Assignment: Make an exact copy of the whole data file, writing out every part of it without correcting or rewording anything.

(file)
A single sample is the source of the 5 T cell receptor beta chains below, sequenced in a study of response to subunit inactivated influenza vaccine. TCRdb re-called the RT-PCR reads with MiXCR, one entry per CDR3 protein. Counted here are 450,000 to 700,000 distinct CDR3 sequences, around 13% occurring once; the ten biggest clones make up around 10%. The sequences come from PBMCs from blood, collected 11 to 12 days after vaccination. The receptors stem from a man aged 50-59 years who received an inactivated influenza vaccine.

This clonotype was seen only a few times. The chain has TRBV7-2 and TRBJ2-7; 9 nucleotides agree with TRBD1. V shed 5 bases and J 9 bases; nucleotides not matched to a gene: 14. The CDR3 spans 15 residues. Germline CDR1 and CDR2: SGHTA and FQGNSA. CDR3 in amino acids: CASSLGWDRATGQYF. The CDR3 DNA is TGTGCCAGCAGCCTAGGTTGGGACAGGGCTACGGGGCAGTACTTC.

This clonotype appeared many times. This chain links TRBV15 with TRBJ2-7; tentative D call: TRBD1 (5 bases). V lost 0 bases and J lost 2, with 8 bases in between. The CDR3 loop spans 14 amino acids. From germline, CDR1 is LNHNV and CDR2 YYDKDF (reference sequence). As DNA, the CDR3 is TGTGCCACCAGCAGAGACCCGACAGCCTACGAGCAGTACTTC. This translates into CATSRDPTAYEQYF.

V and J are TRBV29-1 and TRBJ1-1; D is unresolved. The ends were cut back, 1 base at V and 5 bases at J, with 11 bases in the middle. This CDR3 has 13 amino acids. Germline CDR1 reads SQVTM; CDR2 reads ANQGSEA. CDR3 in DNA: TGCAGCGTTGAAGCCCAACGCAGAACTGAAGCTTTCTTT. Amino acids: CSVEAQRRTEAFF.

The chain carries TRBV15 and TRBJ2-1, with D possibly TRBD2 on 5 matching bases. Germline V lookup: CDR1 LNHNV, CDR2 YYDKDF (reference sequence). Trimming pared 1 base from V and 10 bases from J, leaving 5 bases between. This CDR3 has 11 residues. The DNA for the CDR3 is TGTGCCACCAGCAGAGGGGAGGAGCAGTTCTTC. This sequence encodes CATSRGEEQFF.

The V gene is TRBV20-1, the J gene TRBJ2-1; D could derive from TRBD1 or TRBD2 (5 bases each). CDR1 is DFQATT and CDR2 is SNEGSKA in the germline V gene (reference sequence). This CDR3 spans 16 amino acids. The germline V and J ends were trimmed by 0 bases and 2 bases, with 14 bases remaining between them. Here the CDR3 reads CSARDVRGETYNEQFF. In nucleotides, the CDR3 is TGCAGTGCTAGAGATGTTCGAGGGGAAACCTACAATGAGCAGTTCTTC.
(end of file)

A single sample is the source of the 5 T cell receptor beta chains below, sequenced in a study of response to subunit inactivated influenza vaccine. TCRdb re-called the RT-PCR reads with MiXCR, one entry per CDR3 protein. Counted here are 450,000 to 700,000 distinct CDR3 sequences, around 13% occurring once; the ten biggest clones make up around 10%. The sequences come from PBMCs from blood, collected 11 to 12 days after vaccination. The receptors stem from a man aged 50-59 years who received an inactivated influenza vaccine.

This clonotype was seen only a few times. The chain has TRBV7-2 and TRBJ2-7; 9 nucleotides agree with TRBD1. V shed 5 bases and J 9 bases; nucleotides not matched to a gene: 14. The CDR3 spans 15 residues. Germline CDR1 and CDR2: SGHTA and FQGNSA. CDR3 in amino acids: CASSLGWDRATGQYF. The CDR3 DNA is TGTGCCAGCAGCCTAGGTTGGGACAGGGCTACGGGGCAGTACTTC.

This clonotype appeared many times. This chain links TRBV15 with TRBJ2-7; tentative D call: TRBD1 (5 bases). V lost 0 bases and J lost 2, with 8 bases in between. The CDR3 loop spans 14 amino acids. From germline, CDR1 is LNHNV and CDR2 YYDKDF (reference sequence). As DNA, the CDR3 is TGTGCCACCAGCAGAGACCCGACAGCCTACGAGCAGTACTTC. This translates into CATSRDPTAYEQYF.

V and J are TRBV29-1 and TRBJ1-1; D is unresolved. The ends were cut back, 1 base at V and 5 bases at J, with 11 bases in the middle. This CDR3 has 13 amino acids. Germline CDR1 reads SQVTM; CDR2 reads ANQGSEA. CDR3 in DNA: TGCAGCGTTGAAGCCCAACGCAGAACTGAAGCTTTCTTT. Amino acids: CSVEAQRRTEAFF.

The chain carries TRBV15 and TRBJ2-1, with D possibly TRBD2 on 5 matching bases. Germline V lookup: CDR1 LNHNV, CDR2 YYDKDF (reference sequence). Trimming pared 1 base from V and 10 bases from J, leaving 5 bases between. This CDR3 has 11 residues. The DNA for the CDR3 is TGTGCCACCAGCAGAGGGGAGGAGCAGTTCTTC. This sequence encodes CATSRGEEQFF.

The V gene is TRBV20-1, the J gene TRBJ2-1; D could derive from TRBD1 or TRBD2 (5 bases each). CDR1 is DFQATT and CDR2 is SNEGSKA in the germline V gene (reference sequence). This CDR3 spans 16 amino acids. The germline V and J ends were trimmed by 0 bases and 2 bases, with 14 bases remaining between them. Here the CDR3 reads CSARDVRGETYNEQFF. In nucleotides, the CDR3 is TGCAGTGCTAGAGATGTTCGAGGGGAAACCTACAATGAGCAGTTCTTC.